The environmental activists from the village of Guapinol in northern Honduras were finally released on February 24, two weeks after the Supreme Court of Honduras dismissed the case against them and ordered their release. The environmentalists left the Olanchito prison, in the Yoro municipality, late on the night of February 24.
Since the week prior, family members of the environmentalists and members of the Municipal Committee in Defense of Common and Public Assets, the organization the environmentalists belong to, had been protesting demanding their freedom. On February 24, the relatives and the committee’s members gathered outside the Trujillo Sentencing Court demanding that it comply with the ruling issued by the highest authority and order their release. Earlier, on February 18, they held a sit-in in front of the Supreme Court in the capital Tegucigalpa to condemn the delay in their release and their continued illegal detention.
Gabriela Sorto, daughter of Porfirio Sorto, one of the imprisoned environmentalists, had told Radio Progreso that the judges of the department of Colón were in cahoots with the Inversiones Los Pinares (ILP) mining company. Meanwhile, lawyer Edy Tábora, a member of the legal team of the defenders, pointed out that in the case there was a consolidation of the country’s economic structures that generated legal insecurity.
The Municipal Committee in Defense of Common and Public Assets, in an official statement, criticized “the Trujillo court’s slowness” and rejected the detention of Guapinol river defenders, “despite the fact that the Constitutional Chamber rendered the entire judicial process and the conviction issued by the court worthless and ineffective.”
On February 10, the environmentalists won a victory against the ILP company, when the Supreme Court unanimously threw out the Guapinol case, in which six environmentalists were convicted by the Trujillo Sentencing Court the day before. The Supreme Court ordered their release, ruling that their due process rights were violated, and that they should never have been put on trial. The decision was announced in response to two appeals filed by two of the eight defendants, known as the “Guapinol eight,” in 2020 and 2021.
Honduran authorities had arbitrarily detained the environmentalists since 2019 on trumped-up criminal charges. In reality, the Guapinol eight were detained for protesting against an iron oxide mining project by the ILP inside the Carlos Escaleras National Park, a protected area. The mining activities were polluting the Guapinol and San Pedro rivers, which thousands relied upon.
Dejan en libertada a los seis defensores de #Guapinol, 15 días después que la Sala de lo Constitucional ordenara su liberación. pic.twitter.com/UYe70udmnt
— Radio HRN (@radiohrn) February 25, 2022
The Guapinol case
In 2011, the Honduran Congress declared the Botaderos mountain a national park, mandating protection of water sources, including the Guapinol river. In 2012, the Congress reduced the national park’s no-development zone to accommodate an open-pit mine project, owned by one of the country’s most powerful business families, who had ties of Honduran politicians. The government sanctioned the project without consulting with communities residing in the area.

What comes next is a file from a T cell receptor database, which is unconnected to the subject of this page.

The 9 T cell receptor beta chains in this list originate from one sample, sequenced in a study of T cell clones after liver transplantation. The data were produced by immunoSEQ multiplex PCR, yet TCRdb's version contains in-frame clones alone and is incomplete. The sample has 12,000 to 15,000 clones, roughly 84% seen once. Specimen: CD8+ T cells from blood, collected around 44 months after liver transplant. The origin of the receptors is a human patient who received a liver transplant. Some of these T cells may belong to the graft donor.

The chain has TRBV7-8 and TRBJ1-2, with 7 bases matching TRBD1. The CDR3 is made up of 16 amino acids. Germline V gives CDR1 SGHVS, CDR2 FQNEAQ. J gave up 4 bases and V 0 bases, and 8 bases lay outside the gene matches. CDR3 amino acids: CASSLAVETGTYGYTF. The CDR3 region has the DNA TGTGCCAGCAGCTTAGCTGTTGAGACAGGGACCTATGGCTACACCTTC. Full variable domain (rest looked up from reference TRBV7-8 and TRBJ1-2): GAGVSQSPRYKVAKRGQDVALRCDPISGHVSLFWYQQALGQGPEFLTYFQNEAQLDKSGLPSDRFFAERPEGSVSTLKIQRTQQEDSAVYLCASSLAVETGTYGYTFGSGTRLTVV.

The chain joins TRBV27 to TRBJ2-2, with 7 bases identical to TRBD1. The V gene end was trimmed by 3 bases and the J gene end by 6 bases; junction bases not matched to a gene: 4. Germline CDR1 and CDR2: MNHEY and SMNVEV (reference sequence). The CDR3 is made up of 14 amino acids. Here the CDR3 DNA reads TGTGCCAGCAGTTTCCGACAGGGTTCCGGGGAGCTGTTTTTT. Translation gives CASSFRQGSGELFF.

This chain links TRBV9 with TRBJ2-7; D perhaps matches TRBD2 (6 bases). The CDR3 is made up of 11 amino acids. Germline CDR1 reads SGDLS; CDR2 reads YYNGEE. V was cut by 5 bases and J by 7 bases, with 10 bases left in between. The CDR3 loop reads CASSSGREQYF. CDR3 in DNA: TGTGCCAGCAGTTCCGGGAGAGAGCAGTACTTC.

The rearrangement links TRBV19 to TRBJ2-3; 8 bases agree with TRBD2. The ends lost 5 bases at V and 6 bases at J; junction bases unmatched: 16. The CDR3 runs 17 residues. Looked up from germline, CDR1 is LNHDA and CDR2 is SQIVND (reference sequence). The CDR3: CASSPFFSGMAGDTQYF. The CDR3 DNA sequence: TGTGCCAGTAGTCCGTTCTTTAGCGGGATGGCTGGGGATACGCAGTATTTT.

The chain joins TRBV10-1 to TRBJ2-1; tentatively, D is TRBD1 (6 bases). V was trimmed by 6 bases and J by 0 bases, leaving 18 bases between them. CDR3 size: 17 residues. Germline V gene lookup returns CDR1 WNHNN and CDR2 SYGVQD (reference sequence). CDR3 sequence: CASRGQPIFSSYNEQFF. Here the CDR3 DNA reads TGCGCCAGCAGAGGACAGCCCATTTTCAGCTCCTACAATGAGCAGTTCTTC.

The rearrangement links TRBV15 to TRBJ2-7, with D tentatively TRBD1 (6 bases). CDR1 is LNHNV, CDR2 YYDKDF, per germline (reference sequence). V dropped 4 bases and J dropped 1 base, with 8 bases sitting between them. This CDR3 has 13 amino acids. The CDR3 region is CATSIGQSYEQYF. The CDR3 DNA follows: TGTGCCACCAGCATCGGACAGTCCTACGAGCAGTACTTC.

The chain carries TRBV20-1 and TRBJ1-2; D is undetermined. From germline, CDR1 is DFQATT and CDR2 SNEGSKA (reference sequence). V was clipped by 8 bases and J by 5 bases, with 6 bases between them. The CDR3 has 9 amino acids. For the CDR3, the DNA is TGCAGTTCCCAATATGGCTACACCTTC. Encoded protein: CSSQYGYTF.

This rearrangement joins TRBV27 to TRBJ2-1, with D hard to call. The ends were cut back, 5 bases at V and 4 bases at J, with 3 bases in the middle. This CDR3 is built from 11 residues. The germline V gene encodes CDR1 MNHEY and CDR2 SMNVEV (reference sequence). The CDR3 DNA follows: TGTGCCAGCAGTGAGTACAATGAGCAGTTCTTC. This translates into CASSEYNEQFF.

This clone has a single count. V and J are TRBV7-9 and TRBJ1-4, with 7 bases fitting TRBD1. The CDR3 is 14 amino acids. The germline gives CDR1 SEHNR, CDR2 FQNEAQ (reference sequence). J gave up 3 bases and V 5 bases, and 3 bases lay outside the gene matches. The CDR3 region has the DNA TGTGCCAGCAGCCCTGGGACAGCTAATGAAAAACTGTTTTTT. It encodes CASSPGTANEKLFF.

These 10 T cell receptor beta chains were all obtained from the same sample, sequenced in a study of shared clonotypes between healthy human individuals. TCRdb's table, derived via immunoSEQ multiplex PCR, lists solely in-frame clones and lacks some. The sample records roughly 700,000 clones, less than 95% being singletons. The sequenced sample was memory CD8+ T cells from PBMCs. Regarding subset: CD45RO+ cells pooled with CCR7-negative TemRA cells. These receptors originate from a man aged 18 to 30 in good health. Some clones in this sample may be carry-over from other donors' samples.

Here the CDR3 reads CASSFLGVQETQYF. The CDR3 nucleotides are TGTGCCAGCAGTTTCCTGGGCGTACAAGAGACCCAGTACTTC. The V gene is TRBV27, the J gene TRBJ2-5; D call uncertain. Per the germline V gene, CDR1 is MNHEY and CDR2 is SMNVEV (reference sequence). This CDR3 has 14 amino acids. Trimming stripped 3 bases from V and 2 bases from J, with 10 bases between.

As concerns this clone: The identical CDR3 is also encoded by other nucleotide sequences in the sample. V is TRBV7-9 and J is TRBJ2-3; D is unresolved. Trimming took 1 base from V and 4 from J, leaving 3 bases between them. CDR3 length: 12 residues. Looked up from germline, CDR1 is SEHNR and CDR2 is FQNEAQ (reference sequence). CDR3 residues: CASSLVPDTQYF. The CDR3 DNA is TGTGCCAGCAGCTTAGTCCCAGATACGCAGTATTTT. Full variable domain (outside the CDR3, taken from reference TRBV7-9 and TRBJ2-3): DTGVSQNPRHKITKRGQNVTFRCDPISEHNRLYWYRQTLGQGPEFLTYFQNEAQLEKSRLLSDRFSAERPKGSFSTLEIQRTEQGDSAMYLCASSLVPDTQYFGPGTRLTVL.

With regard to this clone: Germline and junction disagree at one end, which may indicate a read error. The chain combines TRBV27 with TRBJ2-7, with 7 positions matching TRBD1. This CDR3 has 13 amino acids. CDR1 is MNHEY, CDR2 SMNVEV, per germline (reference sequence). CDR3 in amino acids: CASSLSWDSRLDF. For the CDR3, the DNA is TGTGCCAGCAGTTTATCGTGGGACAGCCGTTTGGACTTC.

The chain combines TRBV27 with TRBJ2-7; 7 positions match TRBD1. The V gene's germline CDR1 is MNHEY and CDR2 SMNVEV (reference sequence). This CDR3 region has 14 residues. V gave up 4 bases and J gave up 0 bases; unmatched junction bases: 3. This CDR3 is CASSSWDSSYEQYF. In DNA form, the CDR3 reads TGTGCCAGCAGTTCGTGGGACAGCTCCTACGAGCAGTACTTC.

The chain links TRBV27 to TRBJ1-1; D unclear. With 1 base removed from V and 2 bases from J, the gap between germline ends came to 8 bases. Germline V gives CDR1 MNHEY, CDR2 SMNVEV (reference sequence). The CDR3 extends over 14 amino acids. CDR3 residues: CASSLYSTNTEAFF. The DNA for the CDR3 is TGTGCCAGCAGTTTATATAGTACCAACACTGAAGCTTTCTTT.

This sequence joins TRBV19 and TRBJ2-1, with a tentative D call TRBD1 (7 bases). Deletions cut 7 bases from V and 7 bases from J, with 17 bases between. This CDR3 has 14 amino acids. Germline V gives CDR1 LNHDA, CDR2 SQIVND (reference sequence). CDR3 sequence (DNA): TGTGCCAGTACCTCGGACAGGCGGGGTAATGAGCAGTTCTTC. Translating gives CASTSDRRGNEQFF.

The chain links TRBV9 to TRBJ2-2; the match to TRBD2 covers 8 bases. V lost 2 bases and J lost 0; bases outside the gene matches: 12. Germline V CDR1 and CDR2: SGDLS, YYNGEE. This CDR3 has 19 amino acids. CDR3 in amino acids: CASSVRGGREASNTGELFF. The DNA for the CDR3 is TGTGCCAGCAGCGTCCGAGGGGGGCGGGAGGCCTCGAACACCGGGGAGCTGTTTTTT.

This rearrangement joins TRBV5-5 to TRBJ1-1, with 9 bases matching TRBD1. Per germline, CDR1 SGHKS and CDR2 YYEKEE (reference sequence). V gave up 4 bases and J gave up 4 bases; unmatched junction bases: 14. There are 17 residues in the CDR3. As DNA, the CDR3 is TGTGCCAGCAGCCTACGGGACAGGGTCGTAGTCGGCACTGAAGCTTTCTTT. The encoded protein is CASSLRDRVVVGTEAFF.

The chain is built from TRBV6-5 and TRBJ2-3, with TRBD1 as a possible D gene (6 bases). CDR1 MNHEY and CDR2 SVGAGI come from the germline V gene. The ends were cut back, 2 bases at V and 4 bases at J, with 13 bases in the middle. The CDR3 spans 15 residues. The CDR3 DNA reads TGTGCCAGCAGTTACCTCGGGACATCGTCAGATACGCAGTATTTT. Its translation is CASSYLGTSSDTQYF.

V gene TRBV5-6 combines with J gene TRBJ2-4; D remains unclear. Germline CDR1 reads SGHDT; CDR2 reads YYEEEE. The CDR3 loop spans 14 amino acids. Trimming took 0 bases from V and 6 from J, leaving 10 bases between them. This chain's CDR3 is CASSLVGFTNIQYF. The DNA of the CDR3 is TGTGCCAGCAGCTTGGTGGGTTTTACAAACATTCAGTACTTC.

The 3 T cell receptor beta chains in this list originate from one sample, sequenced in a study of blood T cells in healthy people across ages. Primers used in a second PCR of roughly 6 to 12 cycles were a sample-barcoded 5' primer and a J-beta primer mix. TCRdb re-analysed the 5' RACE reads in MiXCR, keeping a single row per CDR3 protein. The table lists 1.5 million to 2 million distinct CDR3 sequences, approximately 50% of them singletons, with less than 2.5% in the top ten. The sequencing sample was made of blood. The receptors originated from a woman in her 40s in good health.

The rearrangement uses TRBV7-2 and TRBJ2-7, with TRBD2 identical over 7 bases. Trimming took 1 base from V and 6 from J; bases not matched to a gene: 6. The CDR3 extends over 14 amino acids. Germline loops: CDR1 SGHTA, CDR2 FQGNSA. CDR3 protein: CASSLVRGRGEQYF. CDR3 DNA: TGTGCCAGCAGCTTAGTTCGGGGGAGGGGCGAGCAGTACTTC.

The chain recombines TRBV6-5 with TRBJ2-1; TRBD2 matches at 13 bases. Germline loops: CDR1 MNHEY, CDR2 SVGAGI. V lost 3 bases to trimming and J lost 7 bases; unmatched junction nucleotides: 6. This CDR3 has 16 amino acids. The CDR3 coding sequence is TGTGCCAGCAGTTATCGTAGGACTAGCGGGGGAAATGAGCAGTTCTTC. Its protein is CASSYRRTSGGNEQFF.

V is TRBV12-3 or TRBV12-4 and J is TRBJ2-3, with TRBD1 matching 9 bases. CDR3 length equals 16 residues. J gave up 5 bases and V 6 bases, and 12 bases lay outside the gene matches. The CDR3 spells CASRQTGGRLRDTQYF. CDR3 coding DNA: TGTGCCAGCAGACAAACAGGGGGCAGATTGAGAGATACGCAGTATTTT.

In September 2018, after filing various legal complaints requesting that officials protect the rivers against pollution, the members of the Municipal Committee for the Defense of Common and Public Goods of Tocoa set up a peaceful protest camp near the mine, in rejection of the concessions to ILP and the resultant environmental devastation.
In response, the neoliberal and pro-business government of former President Juan Orlando Hernández brutally repressed the protesters and violently evicted the encampment. At least one young protester was seriously injured by a gunshot wound, while many suffered other injuries. In the following days, dozens of arrest warrants were issued against protesters.
The Prosecutor’s Office accused protesters of setting fire to several containers belonging to the ILP and illegally holding the company’s private security head in a clash with security forces. Environmental and human rights organizations claimed the arrests were arbitrary and intended to suppress protests against the mine.
On February 9, the Trujillo Court in the Colón department, with two votes in favor and one against, determined that environmentalists José Daniel Márquez, José Abelino Cedillo, Ewer Alexander Cedillo, Kelvin Alejandro Romero, Orbin Nahún Hernández, and Profirio Sorto Cedillo, were guilty of criminal damage to the company’s property and illegal detention of the company’s security chief. Meanwhile, the court acquitted Arnol Javier Alemán and Jeremías Martínez Díaz on the same charges. The sentencing hearing was scheduled for February 21. The activists faced up to 14 years in prison.
Widespread condemnation of activists’ conviction